US Proposes Tariffs On USD 50 Billion of Chinese GoodsPosted on 4th April 2018
The US Trade Representative (USTR) yesterday released its proposed list of Chinese products that would be subject to a 25% tariff. The Federal Register notice confirms that USTR has found that China’s forced technology transfer policies are “unreasonable and discriminatory” under Section 301 of the Trade Act of 1974, an investigation that USTR initiated in August 2017.
The action further escalates trade tensions between China and the United States. The current dispute kicked off on 22 March when President Trump signed a Presidential Memorandum calling for tariffs on Chinese goods, as well as restrictions on Chinese investment in the United States and a new challenge to Chinese practices at the WTO.
The 1377 individual category of goods that would be subject to US tariffs span a range of industries. While the Trump Administration previously made clear that it would target high technology products and sectors supported by the “Made in China 2025” industrial strategy, only some consumer technology products made the final cut. These include some monitors, televisions, displays and their associated parts, some hard drives and memory devices, and computer parts. Most products tend to be intermediate goods, rather than finished goods, and most seriously impact sectors such as manufacturing, machinery, mining, and healthcare.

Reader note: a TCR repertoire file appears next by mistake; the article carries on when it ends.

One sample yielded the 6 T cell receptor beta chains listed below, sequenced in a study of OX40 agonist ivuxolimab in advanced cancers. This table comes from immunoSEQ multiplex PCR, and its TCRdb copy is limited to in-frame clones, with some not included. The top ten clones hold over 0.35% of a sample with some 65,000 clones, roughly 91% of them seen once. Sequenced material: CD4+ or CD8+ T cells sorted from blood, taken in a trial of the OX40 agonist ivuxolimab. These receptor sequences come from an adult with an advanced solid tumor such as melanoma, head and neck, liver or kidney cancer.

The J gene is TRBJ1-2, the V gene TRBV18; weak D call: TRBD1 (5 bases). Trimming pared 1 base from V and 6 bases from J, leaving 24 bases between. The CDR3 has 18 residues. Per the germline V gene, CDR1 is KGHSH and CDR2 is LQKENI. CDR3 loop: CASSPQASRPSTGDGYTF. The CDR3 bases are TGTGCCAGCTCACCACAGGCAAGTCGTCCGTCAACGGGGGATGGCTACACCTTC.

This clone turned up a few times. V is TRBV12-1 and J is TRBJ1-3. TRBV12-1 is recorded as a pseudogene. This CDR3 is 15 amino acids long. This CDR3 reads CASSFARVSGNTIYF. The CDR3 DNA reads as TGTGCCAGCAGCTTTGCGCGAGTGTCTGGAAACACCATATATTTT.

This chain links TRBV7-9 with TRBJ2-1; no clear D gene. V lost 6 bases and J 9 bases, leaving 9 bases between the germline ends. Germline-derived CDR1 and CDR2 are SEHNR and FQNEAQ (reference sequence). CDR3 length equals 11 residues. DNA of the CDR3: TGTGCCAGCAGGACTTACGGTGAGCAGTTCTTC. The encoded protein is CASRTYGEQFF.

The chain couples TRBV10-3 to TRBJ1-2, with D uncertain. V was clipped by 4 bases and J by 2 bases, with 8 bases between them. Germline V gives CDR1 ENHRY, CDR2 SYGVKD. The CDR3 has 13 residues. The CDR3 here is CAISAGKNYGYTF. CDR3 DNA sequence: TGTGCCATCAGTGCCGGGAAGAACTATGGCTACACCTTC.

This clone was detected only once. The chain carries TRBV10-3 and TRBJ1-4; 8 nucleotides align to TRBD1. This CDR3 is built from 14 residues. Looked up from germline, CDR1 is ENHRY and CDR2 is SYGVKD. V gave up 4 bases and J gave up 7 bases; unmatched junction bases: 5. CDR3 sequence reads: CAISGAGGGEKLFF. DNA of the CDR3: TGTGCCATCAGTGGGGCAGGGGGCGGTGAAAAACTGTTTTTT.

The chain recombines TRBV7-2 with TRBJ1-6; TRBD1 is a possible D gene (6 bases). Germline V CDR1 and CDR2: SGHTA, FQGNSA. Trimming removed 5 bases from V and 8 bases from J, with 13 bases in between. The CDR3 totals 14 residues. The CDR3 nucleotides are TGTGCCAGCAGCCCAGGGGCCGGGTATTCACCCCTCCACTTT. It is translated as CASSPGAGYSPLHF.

Despite the shock value, it could take some time before tariffs are imposed. The notice from USTR begins a consultation period that will last for nearly two months, including a public hearing on 15 May. While USTR could make a final determination of what goods to sanction as soon as late May, it could delay that decision until August 2018, and could delay applying those tariffs until February of 2018, if it so chooses. This legal flexibility will give the Trump administration the latitude to continue negotiating with China. Previous reports have indicated that the two governments are currently discussion possible trade concessions and expanded market access in order to avert a full-scale trade war.
As anticipated, Chinese officials have still reacted sternly. The Chinese embassy in Washington issued a statement shortly after the release: “Such unilateralistic and protectionist action has gravely violated fundamental principles and values of the WTO… It serves neither China’s interest, nor US interest, even less the interest of the global economy.” In Beijing, the Ministry of Commerce has stated that it “strongly condemns and firmly opposes” the proposed US tariffs and will… “soon take measure of equal intensity and scale against US goods.”
Further reading: US and China Inch Towards Trade War
Author: Logan FinucanBack to document archive